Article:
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Niva, Katarina (2008) Improved analytical capacity for determination of forage quality, utilising the gas production technique. Other thesis, SLU.

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Abstract

Voluntary intake and digestibility of forages are characteristics that affect the animal's performance (Mertens, 1994). Today there are several techniques that can be used for studying forage quality and from where the results can be correlated to feed intake and animal performance. The main factor that affects dry matter intake (DMI) is the energy requirement, which on the other hand is affected by environmental temperature, physical activity of the animal and the production level (Faverdin et al., 1995). Forage intake is mainly restricted by low digestibility, where the content of the cell wall constituents have the greatest impact on digestibility (e.g. Blummel & Becker, 1997; Mould, 2003). The gas production (GP) technique is an in vitro method that is a simple, relatively quick and inexpensive. In this method feed samples are incubated in buffered rumen fluid and the gas that is produced due to fermentation is recorded. The GP gives information on forage digestibility and rumen fermentation pattern (Getachew et al, 1997). Several authors have found high correlations between in vitro GP studies and DMI of forages (e.g. Blummel & Becker, 1997; Hetta et al., 2007). In the original method, the incubation time for GP analyses is 24 h (Menke et al. 1979), but today it is more common with incubation times between 24 h up to 96 h. The analytical capacity of the technique is affected by incubation time, as a smaller number of experiments can be conducted per time unit (week) in the laboratory. Studies on high quality forages have shown that 90 % of the gas that is produced during the incubation is produced within the first 24 hours (Hetta et al., 2003) and also that after 15 to 20 h of incubation, the GP decreases although it doesn't stop (Cone et al., 1998). Fifteen ensilage samples with known silage dry matter intake (SDMI) and chemical composition were analyzed with the gas production technique (Cone et al., 1996). Feed samples that have been analysed in this study are the same as the ones that were studied by Hetta et al. (2007). The aim of this study was to evaluate the consequences of reducing the length of incubation time from 72 h to 24 h for studies of high quality forages, utilizing the GP technique. Results from this study, with 24 h incubation, were compared to the results from the research by Hetta et al. (2007) where the incubation time was 72 h. A special focus in this study was put on the effects on reproducibility of the measurements, correlations with other feed parameters and silage intake of the forages. The results show that there is a great potential for improving the analytical capacity of the technique, by reducing the length of incubation from 72 to 24 h for studies on high quality forages. This study has shown that 24 h incubation gives informative results with high reproducibility of the measurements, clear relationships and high correlations between different parameters and feed intake, and also reliable models for prediction of silage intake with high values of the coefficient of determination.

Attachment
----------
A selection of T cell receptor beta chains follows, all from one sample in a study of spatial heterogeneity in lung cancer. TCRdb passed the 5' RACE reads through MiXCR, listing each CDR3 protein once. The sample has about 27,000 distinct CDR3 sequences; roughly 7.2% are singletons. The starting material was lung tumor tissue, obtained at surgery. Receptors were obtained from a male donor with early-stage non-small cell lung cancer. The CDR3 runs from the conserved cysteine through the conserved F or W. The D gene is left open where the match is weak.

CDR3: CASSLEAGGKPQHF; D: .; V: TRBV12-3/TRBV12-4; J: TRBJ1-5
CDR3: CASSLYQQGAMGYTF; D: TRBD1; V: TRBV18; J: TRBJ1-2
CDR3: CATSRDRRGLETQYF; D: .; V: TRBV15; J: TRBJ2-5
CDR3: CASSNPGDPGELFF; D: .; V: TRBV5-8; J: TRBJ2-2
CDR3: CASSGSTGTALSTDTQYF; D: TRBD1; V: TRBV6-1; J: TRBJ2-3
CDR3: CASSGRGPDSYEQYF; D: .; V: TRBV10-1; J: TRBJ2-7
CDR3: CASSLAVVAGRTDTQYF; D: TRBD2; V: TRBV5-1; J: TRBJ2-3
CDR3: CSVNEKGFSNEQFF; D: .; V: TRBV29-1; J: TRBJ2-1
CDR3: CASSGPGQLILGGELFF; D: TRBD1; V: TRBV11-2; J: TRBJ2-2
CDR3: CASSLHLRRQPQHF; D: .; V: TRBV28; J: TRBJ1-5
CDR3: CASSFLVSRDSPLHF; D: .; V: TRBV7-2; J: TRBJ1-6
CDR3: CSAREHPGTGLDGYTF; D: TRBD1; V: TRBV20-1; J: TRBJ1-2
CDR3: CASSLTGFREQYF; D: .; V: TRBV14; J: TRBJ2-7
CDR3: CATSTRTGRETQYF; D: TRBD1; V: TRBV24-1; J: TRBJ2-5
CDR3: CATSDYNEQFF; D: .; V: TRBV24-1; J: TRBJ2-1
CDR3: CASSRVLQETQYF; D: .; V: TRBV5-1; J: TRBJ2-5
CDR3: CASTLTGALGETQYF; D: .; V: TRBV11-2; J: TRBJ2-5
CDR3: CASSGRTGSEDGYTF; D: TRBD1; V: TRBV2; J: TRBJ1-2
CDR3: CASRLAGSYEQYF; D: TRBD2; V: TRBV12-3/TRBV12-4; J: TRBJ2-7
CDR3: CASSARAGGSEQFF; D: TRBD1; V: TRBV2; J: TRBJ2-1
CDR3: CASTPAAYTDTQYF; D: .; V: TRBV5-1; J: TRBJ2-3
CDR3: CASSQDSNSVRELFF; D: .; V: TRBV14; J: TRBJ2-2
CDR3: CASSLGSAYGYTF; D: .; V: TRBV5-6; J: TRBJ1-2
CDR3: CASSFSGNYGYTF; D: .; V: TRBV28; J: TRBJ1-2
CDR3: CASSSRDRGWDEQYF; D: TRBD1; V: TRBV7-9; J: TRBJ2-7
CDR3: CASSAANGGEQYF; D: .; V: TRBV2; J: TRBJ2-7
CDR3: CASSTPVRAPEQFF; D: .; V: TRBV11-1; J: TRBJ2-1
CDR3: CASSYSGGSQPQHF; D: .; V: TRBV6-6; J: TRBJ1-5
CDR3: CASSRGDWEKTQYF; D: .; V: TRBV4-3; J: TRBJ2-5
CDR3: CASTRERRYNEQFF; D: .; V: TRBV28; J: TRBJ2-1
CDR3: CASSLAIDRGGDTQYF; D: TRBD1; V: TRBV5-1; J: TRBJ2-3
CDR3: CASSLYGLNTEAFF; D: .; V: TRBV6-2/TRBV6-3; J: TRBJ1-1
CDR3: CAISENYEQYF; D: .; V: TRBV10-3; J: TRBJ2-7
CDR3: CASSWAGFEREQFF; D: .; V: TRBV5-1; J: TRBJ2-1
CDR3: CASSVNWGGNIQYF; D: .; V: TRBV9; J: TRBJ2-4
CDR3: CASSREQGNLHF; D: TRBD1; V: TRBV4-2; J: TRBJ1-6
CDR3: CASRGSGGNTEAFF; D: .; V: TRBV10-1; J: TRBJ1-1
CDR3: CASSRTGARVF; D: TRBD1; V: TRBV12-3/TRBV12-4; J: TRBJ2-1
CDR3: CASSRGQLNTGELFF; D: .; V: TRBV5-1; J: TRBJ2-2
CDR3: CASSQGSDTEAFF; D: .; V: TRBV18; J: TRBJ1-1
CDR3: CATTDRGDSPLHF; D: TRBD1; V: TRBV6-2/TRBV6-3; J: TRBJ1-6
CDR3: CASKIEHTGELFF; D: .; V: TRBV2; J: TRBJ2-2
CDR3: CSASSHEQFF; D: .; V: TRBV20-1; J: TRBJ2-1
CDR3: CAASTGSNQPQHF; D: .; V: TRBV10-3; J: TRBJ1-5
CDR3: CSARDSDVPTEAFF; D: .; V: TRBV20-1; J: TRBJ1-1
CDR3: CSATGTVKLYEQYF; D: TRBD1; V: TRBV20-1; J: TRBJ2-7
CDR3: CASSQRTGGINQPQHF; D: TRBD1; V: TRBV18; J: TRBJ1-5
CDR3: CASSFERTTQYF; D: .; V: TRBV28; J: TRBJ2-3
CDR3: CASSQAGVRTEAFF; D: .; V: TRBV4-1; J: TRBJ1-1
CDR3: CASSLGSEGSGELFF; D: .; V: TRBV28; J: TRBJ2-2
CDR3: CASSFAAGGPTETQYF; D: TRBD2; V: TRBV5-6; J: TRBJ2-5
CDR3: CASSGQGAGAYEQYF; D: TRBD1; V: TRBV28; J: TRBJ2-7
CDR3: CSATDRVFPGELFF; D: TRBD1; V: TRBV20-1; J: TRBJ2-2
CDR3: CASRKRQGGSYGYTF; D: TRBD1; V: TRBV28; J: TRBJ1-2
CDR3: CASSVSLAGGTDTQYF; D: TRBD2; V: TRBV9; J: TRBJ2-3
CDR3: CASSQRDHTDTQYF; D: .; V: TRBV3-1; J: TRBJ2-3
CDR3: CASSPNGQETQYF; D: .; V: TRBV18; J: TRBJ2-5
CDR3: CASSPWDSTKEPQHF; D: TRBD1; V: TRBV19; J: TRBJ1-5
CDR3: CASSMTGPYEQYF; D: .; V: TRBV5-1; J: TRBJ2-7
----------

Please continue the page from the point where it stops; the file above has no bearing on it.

Item Type: Thesis (Other)
Keywords: in vitro, in vivo, in sacco, gas production, gas production technique, incubation time, silage intake
Subject (faculty): Faculty of Veterinary Medicine and Animal Science > Dept. of Agricultural Research for Northern Sweden
Divisions: SLU > Faculty of Natural Resources and Agricultural Sciences
Depositing User: Katarina Niva
Date Deposited: 29 Jul 2008
Last Modified: 18 Aug 2015 10:06
URI: http://ex-epsilon.slu.se/id/eprint/2741

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